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Rays rally in ninth, then beat Indians in 10th

Luis Patino, the 21-year-old right-hander does okay in his return, allowing four runs while working into the sixth.
Indians shortstop Amed Rosario tags out the Rays' Austin Meadows trying to steal second during the sixth inning Thursday.
Indians shortstop Amed Rosario tags out the Rays' Austin Meadows trying to steal second during the sixth inning Thursday. [ TONY DEJAK | AP ]
Published Jul. 23
Updated Jul. 23

CLEVELAND — The Rays already felt like they won the day in acquiring veteran slugger Nelson Cruz from the Twins in a trade that was completed shortly before first pitch.

And they went out and delivered a dramatic victory Thursday night over the Indians, 5-4 in 10 innings.

First, after being down 3-0 early, they rallied to tie by scoring two in the ninth — the second after they had two outs and no one on, with Yandy Diaz and Brandon Lowe providing the clutch hits. They got a sort-of diving catch of an infield popup by reliever Pete Fairbanks to get through the bottom of the ninth.

Then they won it in the 10th.

Austin Meadows, who delivered the walkoff winner Wednesday at the Trop against the Orioles, came through again, singling in Randy Arozarena, who started the inning as the runner on second. Diego Castillo closed it out for the save, stranding the tying run at third by striking out the last two batters.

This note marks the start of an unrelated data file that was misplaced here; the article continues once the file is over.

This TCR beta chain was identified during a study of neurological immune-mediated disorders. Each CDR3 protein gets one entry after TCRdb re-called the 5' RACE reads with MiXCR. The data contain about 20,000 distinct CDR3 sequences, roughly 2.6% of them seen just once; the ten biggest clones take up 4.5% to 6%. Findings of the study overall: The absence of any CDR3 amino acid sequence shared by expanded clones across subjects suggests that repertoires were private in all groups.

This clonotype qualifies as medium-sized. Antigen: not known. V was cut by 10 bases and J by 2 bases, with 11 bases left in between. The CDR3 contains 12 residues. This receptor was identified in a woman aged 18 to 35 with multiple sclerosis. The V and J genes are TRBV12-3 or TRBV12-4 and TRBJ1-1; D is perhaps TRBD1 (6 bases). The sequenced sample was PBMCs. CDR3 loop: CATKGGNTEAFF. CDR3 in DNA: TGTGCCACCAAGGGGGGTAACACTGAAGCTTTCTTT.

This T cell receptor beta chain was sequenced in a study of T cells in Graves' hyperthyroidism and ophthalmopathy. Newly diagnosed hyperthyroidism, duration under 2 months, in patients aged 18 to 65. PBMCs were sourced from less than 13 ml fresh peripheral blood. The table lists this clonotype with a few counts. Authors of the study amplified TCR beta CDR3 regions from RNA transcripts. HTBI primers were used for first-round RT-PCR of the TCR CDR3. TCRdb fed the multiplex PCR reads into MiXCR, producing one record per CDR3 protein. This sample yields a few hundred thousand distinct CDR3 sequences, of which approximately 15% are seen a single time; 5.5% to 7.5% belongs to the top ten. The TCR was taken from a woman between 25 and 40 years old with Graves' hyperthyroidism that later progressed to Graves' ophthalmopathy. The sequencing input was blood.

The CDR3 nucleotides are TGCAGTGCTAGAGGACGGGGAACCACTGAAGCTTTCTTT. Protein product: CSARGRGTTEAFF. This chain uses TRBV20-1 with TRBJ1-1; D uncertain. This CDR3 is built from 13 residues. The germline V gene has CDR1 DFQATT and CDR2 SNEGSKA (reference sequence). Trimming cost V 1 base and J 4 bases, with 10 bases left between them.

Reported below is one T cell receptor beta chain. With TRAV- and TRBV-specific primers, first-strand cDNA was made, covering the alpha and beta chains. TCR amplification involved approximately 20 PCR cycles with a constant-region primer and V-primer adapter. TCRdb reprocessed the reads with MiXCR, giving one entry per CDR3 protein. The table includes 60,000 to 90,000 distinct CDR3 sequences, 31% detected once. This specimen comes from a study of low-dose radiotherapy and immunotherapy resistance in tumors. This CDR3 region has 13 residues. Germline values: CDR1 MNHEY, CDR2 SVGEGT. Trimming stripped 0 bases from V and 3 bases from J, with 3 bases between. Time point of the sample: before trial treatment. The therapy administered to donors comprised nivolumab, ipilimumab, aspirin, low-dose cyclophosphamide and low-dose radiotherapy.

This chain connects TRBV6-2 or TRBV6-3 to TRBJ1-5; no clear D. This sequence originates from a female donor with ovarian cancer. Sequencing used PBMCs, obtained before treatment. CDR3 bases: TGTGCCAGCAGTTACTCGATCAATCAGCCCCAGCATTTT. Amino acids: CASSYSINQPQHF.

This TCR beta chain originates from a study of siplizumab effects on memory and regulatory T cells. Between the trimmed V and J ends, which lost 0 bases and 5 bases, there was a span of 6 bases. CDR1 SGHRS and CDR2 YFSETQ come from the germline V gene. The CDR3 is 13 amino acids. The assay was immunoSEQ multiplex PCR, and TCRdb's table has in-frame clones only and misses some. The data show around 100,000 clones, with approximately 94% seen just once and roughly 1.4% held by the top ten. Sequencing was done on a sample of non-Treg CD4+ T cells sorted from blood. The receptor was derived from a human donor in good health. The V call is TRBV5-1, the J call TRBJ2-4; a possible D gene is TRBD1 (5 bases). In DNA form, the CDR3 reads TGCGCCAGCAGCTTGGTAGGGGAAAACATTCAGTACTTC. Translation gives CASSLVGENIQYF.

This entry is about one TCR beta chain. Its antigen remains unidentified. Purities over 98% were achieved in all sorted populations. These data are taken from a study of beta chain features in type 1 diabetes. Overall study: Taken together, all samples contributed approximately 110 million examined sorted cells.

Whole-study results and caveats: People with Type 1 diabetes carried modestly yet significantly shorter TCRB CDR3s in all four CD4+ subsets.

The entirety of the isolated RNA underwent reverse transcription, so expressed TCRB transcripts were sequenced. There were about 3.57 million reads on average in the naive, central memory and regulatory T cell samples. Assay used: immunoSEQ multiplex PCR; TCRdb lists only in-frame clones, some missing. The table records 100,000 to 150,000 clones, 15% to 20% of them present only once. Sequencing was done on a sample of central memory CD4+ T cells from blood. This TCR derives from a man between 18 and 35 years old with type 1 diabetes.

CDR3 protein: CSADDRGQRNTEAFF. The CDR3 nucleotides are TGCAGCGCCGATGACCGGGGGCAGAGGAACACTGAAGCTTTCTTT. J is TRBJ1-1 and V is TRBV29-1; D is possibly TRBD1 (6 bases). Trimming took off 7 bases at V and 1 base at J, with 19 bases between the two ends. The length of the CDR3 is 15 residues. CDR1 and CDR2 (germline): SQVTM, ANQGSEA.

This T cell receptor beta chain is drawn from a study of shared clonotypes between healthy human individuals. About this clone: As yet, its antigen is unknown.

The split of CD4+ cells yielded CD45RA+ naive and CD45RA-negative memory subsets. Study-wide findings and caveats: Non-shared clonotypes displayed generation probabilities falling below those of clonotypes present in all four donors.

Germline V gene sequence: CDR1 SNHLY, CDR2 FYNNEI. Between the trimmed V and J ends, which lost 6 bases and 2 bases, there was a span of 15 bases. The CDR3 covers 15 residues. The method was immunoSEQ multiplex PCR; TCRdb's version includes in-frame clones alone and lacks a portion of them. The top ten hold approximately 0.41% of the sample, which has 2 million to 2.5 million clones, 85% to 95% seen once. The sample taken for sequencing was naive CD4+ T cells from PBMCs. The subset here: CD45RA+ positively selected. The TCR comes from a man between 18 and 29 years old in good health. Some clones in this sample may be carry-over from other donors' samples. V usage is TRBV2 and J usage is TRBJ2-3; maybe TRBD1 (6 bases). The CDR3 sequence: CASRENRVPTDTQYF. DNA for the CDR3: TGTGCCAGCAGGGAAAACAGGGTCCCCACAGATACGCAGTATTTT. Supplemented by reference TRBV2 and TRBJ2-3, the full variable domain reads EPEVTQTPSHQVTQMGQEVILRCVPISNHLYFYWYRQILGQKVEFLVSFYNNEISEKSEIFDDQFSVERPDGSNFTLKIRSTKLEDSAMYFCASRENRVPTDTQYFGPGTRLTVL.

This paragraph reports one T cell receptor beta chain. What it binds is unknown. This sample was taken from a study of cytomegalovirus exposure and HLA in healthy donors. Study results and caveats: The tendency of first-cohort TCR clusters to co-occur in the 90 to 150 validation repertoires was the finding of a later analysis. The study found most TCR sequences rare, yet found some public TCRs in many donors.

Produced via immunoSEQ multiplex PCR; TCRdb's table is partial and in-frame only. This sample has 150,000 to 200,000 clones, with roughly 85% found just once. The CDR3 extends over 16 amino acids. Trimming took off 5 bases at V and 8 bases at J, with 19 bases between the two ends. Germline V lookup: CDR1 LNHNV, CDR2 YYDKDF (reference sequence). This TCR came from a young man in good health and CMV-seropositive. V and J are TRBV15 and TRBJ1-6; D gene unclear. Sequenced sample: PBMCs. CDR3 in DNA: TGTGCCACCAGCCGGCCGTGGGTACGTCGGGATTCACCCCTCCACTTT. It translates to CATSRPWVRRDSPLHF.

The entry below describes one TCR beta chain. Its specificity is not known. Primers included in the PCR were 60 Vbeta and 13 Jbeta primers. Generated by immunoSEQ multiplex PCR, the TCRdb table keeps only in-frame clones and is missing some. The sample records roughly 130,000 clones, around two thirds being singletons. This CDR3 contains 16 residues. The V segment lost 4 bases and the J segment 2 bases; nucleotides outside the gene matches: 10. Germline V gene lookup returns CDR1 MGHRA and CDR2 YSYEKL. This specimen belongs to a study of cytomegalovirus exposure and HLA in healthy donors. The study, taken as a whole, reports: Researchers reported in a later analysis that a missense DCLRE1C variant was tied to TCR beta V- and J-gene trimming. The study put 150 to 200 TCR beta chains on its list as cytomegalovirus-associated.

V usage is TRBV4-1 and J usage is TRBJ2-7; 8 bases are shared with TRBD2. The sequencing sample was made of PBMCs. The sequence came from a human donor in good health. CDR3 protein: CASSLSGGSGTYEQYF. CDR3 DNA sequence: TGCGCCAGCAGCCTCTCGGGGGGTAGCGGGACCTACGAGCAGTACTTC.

“Just a really big game overall game by a lot of people,’' manager Kevin Cash said. “The guys are pumped. Really, really just a team effort.’'

The Rays improved to 58-39, sitting a game off the American League East lead, in posting their 30th come-from-behind win, matching the first-place Red Sox for most in the majors.

“It just speaks volumes about the team; there’s no quit,’' Lowe said. “It’s incredible, honestly. … It’s just kind of how it feels in the dugout and when we are playing. Franmil (Reyes) hits a three run homer and it’s, ‘Oh, well now we got to go score four.’ There’s no panic in that dugout.’’

The Rays were down 3-0, then 4-1 behind Luis Patino, the 21-year-old called up to start, with the idea of giving him a shot to establish himself as a member of the rotation. He worked into the fifth, allowing the four runs, with five hits, three walks and four strikeouts.

The big mistake was the three-run homer he gave up to Reyes with two outs in the third after Cash ordered switch-hitter Jose Ramirez intentionally walked.

“I thought he was outstanding,’' Cash said of Patino. “Personally, I felt bad that I put just a lot of pressure on him right there. But the stuff was excellent.

“(Pitching coach Kyle Snyder) said that’s the best warm-up bullpen he’s seen out of him. That doesn’t mean a ton, but it’s certainly encouraging that he goes out and backs it up. But he just did a really, really good job for us and kept us right in the ballgame when a lot of young pitchers could have faltered right there. And he didn’t. I give him a lot of credit. Extremely encouraged with his outing.’'

The Rays got runs in the fourth and seventh after triples by Diaz and Francisco Mejia, and they went to the ninth down 4-2.

Diaz, the former Indian who had four hits and was a double shy of the cycle, led off with a homer against James Karinchak. With two outs, pinch-hitter Ji-Man Choi drew a four-pitch walk, then Lowe laced a ball off the centerfield wall to score pinch-runner Brett Phillips.

The Rays took the lead in the 10th when Meadows came up with one out and, despite an 0-2 count against reliever Bryan Shaw, delivered another winner.

“The clutch factor is really coming out and shining through from Meadows right now,’' Lowe said. “It’s nothing short of impressive. He gets into these extremely high-pressure situations and it seems like he just thrives in it. And it’s really fun to watch.’'

For the Rays, Thursday was a lot of fun.

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